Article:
Julie Meredith is a Community Engagement Specialist at Radian6 with a focus on social strategy as it relates to financial services. I had a chance to engage in a Q&A with her on the topic of measurement in B2B and financial services.
You concentrate on financial services at Radian6 and there’s been so much discussion about the role social media plays in that industry. Most stories present the industry as social media laggards — is that a myth that’s been created or do you find that financial services firms are still learning?
Financial Services companies are certainly still learning. Slowly. With the hefty regulations around the industry, it’s no wonder financial services are slow to adopt, and tap into the amazing resources social media provides. The marketers and public relations professionals that work in the financial services industry, are smart, forward-thinking people that understand the enormous benefits of being active in the social space The problem is they need to make a case for it – by creating a strong social media policy that is in-line with the regulations they are facing.
Do clients in B2B communications and B2C companies come to you with the same set of questions and challenges or are they different?
B2B and B2C financial services companies are both coming to us with the same questions and challenges. They’re hesitant to get involved in social media on account of their industry regulations, but they all seem to focus on the same thing – just finding a way to be active in the social space. However, they’re missing the big picture: just by listening alone, and measuring sentiment around their products, brand, competitors and industry, they are tapping into a market research tool, with almost unlimited possibility.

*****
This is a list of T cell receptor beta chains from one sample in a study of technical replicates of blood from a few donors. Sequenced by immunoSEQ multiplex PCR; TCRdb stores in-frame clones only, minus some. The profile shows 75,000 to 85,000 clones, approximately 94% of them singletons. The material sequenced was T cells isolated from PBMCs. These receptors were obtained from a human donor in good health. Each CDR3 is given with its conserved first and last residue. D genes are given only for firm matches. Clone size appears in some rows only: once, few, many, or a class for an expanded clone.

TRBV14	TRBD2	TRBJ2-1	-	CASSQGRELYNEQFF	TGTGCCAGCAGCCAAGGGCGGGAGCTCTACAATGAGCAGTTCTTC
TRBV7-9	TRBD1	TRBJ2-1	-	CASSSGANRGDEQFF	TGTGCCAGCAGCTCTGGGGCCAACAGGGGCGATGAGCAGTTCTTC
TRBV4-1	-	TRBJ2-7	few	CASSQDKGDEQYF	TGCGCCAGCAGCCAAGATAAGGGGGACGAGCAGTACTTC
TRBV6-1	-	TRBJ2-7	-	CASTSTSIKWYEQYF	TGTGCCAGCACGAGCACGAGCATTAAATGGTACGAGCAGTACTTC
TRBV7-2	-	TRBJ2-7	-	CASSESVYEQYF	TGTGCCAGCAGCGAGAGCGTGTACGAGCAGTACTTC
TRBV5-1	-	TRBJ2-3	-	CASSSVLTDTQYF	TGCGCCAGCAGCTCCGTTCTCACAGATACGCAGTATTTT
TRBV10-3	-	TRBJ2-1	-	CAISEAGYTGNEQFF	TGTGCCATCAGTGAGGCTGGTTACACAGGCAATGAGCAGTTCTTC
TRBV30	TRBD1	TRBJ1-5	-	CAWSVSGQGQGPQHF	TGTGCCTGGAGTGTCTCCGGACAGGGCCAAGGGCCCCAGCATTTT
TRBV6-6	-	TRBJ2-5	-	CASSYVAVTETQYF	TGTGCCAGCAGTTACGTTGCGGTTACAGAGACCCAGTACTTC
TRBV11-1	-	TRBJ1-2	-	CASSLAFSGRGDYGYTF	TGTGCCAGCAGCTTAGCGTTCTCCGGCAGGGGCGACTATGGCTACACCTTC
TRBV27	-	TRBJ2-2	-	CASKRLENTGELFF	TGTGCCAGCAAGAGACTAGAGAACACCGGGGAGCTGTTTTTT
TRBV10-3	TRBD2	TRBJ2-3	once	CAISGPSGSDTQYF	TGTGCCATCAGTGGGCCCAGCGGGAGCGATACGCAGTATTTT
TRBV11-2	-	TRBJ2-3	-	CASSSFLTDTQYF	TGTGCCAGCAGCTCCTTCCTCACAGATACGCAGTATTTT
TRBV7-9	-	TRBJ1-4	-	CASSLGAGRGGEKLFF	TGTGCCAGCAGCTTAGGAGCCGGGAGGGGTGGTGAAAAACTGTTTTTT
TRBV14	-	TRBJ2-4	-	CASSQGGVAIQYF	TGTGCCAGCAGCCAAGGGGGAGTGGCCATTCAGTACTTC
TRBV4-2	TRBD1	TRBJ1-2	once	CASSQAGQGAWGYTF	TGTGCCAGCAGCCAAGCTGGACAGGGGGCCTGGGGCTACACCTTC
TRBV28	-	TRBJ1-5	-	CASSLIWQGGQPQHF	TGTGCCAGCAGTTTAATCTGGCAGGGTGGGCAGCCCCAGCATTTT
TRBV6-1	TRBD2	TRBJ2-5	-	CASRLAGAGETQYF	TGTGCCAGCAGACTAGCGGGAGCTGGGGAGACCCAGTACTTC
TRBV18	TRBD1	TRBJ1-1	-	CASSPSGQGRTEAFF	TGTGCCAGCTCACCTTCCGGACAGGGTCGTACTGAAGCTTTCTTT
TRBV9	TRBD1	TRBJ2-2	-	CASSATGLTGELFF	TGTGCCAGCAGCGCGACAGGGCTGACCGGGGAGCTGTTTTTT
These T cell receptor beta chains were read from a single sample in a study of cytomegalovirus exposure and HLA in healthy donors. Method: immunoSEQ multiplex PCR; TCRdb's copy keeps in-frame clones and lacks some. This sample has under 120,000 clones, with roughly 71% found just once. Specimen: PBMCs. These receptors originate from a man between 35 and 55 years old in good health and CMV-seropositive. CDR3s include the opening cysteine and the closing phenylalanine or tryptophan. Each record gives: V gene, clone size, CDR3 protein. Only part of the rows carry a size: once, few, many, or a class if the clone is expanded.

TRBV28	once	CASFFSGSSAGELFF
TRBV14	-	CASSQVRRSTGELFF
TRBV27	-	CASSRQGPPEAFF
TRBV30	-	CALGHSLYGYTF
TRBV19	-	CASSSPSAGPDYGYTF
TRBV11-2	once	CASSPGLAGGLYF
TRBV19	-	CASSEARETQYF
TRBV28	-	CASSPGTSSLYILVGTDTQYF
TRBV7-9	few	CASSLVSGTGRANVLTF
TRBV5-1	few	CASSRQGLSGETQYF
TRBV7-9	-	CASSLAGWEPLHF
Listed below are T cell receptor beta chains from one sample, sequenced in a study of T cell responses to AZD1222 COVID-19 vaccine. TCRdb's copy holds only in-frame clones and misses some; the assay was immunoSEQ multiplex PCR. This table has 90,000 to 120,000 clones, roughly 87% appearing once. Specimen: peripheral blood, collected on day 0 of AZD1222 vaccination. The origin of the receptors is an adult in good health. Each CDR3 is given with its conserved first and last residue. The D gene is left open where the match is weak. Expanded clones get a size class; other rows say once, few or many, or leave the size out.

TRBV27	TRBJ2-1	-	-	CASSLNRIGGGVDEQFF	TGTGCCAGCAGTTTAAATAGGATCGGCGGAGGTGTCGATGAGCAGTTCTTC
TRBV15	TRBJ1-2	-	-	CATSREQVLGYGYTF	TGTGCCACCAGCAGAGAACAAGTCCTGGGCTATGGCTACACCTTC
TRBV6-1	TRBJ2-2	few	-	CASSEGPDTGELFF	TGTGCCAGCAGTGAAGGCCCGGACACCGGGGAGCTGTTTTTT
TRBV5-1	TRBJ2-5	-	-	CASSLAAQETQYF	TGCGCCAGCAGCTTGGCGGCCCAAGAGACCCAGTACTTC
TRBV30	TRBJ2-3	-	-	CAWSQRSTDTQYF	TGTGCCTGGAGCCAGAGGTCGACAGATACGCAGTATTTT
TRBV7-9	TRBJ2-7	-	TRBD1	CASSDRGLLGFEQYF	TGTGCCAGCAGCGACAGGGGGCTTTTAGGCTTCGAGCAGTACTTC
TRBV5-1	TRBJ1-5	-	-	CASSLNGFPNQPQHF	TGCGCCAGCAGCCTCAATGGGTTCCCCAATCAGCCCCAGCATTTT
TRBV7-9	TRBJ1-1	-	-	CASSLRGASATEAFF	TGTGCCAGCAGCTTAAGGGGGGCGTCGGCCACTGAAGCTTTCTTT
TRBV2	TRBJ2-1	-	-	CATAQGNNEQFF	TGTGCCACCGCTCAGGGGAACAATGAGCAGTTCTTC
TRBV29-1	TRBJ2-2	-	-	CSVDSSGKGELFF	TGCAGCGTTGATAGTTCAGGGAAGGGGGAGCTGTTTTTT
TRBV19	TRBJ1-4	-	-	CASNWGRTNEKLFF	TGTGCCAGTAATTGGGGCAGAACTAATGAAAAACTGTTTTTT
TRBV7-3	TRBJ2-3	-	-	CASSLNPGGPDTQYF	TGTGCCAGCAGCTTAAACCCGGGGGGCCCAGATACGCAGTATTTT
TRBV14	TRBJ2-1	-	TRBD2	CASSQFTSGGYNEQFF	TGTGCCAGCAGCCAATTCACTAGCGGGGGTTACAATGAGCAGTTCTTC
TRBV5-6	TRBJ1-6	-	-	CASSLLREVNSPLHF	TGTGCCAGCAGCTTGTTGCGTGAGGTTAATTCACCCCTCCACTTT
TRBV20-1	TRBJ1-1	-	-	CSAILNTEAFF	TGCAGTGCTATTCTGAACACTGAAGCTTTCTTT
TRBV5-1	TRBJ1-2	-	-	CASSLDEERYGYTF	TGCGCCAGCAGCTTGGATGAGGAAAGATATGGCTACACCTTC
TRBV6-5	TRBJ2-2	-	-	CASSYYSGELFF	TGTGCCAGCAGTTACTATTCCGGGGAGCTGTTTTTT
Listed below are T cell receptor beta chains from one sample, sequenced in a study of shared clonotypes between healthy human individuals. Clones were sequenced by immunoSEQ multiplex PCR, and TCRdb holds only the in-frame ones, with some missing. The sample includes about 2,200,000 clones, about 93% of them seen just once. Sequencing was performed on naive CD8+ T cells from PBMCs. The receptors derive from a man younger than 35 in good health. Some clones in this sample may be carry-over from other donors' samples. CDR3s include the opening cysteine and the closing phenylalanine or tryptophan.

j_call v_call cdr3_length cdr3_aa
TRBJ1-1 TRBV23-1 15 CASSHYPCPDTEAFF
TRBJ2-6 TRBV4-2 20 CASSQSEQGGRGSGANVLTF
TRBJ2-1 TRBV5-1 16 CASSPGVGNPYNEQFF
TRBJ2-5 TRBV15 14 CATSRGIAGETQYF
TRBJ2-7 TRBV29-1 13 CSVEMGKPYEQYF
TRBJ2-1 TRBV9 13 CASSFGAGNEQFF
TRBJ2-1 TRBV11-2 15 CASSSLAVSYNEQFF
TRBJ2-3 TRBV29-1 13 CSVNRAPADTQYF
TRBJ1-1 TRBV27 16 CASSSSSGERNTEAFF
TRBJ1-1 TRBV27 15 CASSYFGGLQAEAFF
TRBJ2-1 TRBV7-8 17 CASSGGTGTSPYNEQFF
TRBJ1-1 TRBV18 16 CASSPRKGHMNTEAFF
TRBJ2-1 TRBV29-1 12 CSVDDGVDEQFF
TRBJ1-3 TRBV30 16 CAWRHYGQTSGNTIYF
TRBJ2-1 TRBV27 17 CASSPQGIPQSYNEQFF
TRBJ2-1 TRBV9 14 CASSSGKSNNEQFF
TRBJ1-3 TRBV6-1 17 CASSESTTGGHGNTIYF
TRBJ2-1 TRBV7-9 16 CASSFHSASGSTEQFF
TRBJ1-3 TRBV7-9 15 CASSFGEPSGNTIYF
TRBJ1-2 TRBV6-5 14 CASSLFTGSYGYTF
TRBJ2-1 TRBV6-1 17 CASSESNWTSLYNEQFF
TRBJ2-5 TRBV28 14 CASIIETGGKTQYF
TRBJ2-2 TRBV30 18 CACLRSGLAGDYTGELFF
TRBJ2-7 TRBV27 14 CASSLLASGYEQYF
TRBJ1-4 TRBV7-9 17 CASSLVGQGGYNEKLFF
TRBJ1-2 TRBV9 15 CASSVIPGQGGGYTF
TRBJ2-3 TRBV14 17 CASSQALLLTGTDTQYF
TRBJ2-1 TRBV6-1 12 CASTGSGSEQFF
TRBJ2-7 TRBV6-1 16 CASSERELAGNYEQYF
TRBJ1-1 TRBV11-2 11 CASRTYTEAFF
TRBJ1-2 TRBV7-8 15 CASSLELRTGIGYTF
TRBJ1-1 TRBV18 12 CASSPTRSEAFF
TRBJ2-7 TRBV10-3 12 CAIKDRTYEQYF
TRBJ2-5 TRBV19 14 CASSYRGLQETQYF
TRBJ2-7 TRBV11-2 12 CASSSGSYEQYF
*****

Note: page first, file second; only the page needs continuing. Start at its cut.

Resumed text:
At the very foundation of social media is the concept of listening. What do you tell clients who come to you about the importance of listening?
To me, Listening is King and Content is Queen. To gain a competitive edge, financial services companies need to use the power of social listening to find out who their community is, and what they want to know. Then they can start to engage with their community, provide efficient customer service that will create long-lasting relationships, and begin to share relevant,
useful content within their network that will give them credibility and influence within their community.
Metrics are historically not a function of communications. When we look at the people who make up the executive suite they come with a history of working with spreadsheets, financial dashboards and concepts like Economic Value Added and various financial ratios. How have metrics in branding and social media changed things for communicators?
Although most companies have a tough time determining the ROI of social media and tracing it back to their bottom line, metrics in social media have given companies a way to not only measure how often their products, brand and competitors are being mentioned throughout the social space – but they can measure the sentiment around it – and who is talking about it. This is an unbelievable resource that just can’t be compared to any focus group or market research program.
B2B companies need to be watching industry and competitive trends. Competitive intelligence and understanding your industry is key to knowing your share of voice within your industry and how you can tune your products to better serve your clients. Having a clear understanding of your industry and what is trending within it, you will have the tools to generate leads. From a media relations/ crisis management perspective, keeping an eye on what is being said about you and your shareholders will put you way ahead of the game.
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